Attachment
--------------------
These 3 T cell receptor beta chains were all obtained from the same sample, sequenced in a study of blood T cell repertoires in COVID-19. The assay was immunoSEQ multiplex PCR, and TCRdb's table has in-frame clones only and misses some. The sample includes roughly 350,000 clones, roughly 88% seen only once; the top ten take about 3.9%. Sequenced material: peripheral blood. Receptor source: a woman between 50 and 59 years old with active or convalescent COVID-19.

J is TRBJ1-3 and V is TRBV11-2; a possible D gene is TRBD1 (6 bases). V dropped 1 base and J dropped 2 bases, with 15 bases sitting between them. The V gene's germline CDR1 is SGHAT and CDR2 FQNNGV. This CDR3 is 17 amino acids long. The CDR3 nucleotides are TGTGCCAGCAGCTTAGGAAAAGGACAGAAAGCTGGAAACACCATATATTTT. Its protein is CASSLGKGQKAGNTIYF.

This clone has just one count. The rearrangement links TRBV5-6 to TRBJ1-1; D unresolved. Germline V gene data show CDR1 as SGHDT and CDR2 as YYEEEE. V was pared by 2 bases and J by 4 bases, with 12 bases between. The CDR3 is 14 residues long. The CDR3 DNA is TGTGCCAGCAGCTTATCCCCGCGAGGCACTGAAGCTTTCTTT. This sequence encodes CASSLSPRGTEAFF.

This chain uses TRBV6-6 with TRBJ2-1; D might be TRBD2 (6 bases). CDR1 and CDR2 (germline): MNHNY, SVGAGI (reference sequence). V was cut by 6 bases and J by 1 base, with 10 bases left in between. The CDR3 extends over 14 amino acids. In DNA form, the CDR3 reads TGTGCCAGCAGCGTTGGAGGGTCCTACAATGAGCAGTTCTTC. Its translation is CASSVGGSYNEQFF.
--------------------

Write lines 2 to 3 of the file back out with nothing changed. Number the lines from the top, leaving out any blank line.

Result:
J is TRBJ1-3 and V is TRBV11-2; a possible D gene is TRBD1 (6 bases). V dropped 1 base and J dropped 2 bases, with 15 bases sitting between them. The V gene's germline CDR1 is SGHAT and CDR2 FQNNGV. This CDR3 is 17 amino acids long. The CDR3 nucleotides are TGTGCCAGCAGCTTAGGAAAAGGACAGAAAGCTGGAAACACCATATATTTT. Its protein is CASSLGKGQKAGNTIYF.

This clone has just one count. The rearrangement links TRBV5-6 to TRBJ1-1; D unresolved. Germline V gene data show CDR1 as SGHDT and CDR2 as YYEEEE. V was pared by 2 bases and J by 4 bases, with 12 bases between. The CDR3 is 14 residues long. The CDR3 DNA is TGTGCCAGCAGCTTATCCCCGCGAGGCACTGAAGCTTTCTTT. This sequence encodes CASSLSPRGTEAFF.